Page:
Several federal government programs are designed for people who have low credit scores or limited cash for a down payment. Although most of these programs are available to repeat homeowners, like state programs, they can be especially helpful to people who are buying a first home or who haven’t owned a home in several years.

    The mortgages are generally for single-family homes, two- to four-unit properties that will be owner occupied, approved condos, townhomes, planned unit developments, and some manufactured homes.

    Federal Housing Administration (FHA) Loans

    The FHA, which is part of the U.S. Department of Housing and Urban Development (HUD), insures mortgages for borrowers with lower credit scores. Homebuyers choose from a list of approved lenders that participate in the FHA loan program. Loans have competitive interest rates and require a down payment of 3.5% of the purchase price for borrowers, who typically need FICO® credit scores of 580 or higher. Those with scores as low as 500 must put at least 10% down.

    In addition to examining your credit score, lenders will look at your debt-to-income ratio (DTI, your monthly debt payments compared with your monthly gross income). FHA loans allow a DTI ratio of up to 50% in some cases, vs. a typical 45% maximum for a conventional loan.

    Gift money for the down payment is allowed from certain donors and will be documented in a gift letter for the mortgage.

    FHA loans always require mortgage insurance: a 1.75% upfront fee and annual premiums for the life of the loan, unless you make a down payment of at least 10%, which allows the removal of mortgage insurance after 11 years. For a $300,000 mortgage balance, upfront MIP would be around $5,250 and monthly MIP, at a rate of 0.55%, would be around $137. You can learn more about these loans, including FHA loans for refinance and rehab of properties, by reading up on FHA requirements, loan limits, and rates.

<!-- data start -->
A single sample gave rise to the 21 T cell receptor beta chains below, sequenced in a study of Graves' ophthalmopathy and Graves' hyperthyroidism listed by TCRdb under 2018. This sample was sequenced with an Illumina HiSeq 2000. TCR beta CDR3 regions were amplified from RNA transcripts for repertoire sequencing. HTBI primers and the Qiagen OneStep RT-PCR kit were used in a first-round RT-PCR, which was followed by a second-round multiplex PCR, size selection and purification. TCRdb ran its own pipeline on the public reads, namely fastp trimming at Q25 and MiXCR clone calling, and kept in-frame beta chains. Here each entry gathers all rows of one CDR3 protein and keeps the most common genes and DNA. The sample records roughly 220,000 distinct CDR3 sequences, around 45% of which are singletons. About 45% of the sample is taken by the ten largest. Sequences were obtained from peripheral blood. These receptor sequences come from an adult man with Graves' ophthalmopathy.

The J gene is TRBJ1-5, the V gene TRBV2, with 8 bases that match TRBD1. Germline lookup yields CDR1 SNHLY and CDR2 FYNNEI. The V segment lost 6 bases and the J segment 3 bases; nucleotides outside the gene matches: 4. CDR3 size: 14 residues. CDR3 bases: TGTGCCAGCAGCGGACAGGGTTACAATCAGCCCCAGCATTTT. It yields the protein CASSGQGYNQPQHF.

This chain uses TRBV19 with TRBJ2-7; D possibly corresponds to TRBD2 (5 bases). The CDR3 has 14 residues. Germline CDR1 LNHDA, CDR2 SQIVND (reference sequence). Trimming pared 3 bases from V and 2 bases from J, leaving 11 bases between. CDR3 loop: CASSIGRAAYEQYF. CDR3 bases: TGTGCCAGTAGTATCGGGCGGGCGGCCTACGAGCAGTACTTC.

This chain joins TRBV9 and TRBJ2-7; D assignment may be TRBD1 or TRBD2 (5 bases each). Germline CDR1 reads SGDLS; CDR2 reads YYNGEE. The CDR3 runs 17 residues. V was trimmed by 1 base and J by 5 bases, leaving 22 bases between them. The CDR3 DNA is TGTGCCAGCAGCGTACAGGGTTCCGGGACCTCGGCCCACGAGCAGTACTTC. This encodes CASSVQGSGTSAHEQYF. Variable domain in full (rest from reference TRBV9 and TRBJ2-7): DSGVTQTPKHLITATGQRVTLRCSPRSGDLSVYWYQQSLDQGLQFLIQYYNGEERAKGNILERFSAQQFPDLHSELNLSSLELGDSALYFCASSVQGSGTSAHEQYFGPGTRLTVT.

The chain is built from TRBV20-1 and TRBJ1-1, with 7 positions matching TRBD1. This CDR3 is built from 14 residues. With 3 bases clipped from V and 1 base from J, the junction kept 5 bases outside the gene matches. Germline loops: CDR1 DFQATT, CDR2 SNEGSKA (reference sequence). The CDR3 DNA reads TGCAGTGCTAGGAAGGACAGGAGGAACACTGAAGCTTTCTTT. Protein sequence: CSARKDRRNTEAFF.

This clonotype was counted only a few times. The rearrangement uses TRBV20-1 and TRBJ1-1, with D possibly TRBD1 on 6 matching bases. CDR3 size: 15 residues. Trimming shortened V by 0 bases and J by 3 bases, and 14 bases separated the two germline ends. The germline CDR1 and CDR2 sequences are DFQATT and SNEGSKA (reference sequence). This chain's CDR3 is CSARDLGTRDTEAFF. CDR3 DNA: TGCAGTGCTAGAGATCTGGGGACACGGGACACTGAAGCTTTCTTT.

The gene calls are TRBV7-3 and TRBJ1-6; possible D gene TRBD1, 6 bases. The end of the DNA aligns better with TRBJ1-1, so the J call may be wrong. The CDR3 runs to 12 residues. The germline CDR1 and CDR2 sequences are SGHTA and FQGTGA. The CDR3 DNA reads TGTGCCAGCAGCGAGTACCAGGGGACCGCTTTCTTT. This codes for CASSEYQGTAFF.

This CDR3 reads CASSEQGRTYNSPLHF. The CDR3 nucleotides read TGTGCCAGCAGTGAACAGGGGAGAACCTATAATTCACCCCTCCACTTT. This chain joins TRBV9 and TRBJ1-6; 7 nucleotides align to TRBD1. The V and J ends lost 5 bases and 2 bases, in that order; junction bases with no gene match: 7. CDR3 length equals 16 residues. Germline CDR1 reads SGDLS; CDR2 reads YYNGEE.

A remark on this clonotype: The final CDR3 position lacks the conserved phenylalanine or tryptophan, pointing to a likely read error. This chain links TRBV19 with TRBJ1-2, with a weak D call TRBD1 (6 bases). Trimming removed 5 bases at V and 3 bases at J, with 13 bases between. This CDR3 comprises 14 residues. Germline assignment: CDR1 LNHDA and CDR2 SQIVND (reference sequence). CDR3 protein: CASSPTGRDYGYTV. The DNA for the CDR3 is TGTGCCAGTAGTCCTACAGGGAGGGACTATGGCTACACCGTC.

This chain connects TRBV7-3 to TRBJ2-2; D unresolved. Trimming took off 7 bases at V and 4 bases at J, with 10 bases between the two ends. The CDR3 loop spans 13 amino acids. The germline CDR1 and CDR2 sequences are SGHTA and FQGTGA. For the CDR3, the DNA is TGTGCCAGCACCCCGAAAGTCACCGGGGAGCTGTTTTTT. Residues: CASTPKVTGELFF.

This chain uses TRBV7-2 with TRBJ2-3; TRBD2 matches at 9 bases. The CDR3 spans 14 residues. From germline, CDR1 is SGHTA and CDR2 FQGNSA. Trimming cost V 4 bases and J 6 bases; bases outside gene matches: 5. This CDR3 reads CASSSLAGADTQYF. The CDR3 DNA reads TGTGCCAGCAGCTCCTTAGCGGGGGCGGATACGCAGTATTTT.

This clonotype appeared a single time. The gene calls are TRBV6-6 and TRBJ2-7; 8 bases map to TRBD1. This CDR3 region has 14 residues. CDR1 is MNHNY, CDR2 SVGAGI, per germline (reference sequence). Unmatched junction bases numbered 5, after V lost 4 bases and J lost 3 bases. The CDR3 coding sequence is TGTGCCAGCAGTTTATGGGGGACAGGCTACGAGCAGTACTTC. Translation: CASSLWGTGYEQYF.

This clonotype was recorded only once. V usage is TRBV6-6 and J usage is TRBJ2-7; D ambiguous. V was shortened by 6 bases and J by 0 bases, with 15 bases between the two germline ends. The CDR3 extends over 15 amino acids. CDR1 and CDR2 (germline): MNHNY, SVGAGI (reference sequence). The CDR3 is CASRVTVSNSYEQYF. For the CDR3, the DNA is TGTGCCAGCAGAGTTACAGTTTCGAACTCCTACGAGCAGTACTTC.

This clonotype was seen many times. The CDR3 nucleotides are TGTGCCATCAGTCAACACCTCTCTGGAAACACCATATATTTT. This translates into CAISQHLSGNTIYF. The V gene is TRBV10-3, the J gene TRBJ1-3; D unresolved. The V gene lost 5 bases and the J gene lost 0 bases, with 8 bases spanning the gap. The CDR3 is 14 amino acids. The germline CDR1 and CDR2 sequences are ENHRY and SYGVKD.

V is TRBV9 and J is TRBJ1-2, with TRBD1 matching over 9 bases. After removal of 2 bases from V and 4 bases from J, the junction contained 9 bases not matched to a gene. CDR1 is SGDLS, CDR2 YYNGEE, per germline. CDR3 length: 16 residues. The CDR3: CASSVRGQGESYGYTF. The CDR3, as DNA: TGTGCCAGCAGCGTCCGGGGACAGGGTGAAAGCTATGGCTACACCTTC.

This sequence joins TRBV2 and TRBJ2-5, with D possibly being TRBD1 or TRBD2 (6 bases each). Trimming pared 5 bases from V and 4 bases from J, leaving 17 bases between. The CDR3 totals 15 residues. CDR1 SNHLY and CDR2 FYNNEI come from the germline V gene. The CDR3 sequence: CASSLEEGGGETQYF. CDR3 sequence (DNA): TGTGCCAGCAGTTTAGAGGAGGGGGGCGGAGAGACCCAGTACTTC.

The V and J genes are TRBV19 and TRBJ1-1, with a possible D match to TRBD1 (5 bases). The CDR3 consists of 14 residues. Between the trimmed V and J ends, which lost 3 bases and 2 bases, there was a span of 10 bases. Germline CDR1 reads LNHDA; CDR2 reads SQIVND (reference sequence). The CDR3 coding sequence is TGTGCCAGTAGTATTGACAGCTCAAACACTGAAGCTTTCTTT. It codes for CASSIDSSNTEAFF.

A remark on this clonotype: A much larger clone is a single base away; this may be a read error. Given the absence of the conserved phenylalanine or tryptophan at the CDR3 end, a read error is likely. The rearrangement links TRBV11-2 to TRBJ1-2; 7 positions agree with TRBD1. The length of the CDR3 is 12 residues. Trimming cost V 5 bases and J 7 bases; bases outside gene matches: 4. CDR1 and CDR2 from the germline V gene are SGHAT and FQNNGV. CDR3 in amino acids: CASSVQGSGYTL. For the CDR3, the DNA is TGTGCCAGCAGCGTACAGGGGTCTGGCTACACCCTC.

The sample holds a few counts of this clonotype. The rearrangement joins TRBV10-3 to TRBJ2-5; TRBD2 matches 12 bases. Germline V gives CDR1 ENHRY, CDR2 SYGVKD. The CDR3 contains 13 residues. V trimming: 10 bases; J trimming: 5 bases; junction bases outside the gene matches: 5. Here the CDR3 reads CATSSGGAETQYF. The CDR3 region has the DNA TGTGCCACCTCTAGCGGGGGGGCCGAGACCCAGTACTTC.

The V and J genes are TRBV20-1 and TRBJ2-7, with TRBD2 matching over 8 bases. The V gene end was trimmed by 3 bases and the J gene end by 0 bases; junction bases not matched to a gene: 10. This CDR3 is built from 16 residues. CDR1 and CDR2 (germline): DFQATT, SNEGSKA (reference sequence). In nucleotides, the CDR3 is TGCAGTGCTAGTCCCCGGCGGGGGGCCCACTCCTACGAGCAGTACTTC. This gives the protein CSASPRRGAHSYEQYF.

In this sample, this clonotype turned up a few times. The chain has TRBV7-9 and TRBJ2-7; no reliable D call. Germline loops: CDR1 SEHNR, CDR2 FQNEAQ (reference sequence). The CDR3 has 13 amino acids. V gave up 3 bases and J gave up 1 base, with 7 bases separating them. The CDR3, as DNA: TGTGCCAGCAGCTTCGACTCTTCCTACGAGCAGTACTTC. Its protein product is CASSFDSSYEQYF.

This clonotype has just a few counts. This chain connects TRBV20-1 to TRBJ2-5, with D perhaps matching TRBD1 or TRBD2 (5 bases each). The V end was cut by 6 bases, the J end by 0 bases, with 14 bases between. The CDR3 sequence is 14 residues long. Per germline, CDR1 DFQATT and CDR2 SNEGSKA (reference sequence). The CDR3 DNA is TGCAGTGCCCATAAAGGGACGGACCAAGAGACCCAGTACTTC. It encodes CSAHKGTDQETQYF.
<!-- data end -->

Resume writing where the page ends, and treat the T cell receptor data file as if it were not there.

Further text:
Freddie Mac Home Possible Mortgages

    Very low- and low-income borrowers may make a 3% down payment on a Home Possible® mortgage. These loans allow various sources for down payments, including co-borrowers, family gifts, employer assistance, secondary financing, and sweat equity.

    The Home Possible mortgage is for buyers who have a credit score of at least 660.

    Once you pay 20% of your loan, the Home Possible mortgage insurance will be canceled, which will lower your mortgage payments.

    Fannie Mae HomeReady Mortgages

    Fannie Mae HomeReady® Mortgages allow down payments as low as 3% for low-income borrowers. Applicants generally need a credit score of at least 620; pricing may be better for credit scores of 680 and above. Like the Freddie Mac program, HomeReady loans allow flexibility for down payment financing, such as gifts and grants.

    For income limits, a comparison to an FHA loan, and other information, go to this Fannie Mae site .

    Fannie Mae Standard 97 LTV Loan

    The conventional 97 LTV loan is for first-time homebuyers of any income level who have a credit score of at least 620 and meet debt-to-income criteria. The 97% loan-to-value mortgage requires 3% down. Borrowers can get down payment and closing cost assistance from third-party sources.

    Department of Veterans Affairs (VA) Loans

    Active-duty members of the military, veterans, and eligible family members may apply for loans backed by the Department of Veterans Affairs. VA loans, which can be used to buy, build, or improve homes, have lower interest rates than most other mortgages and don’t require a down payment. Most borrowers pay a one-time funding fee that can be rolled into the mortgage.

    Another benefit of VA loans is that they do not require private mortgage insurance (PMI) for borrowers who make a down payment of less than 20%. And they have more flexible credit score requirements. In some cases, even those who have previously been in foreclosure or bankruptcy can qualify.

    Borrowers applying for a VA loan will need a Certificate of Eligibility from the VA so make sure to review a guide to qualifying for a VA loan as a first step in the process.

    Native American Veteran Direct Loans (NADLs)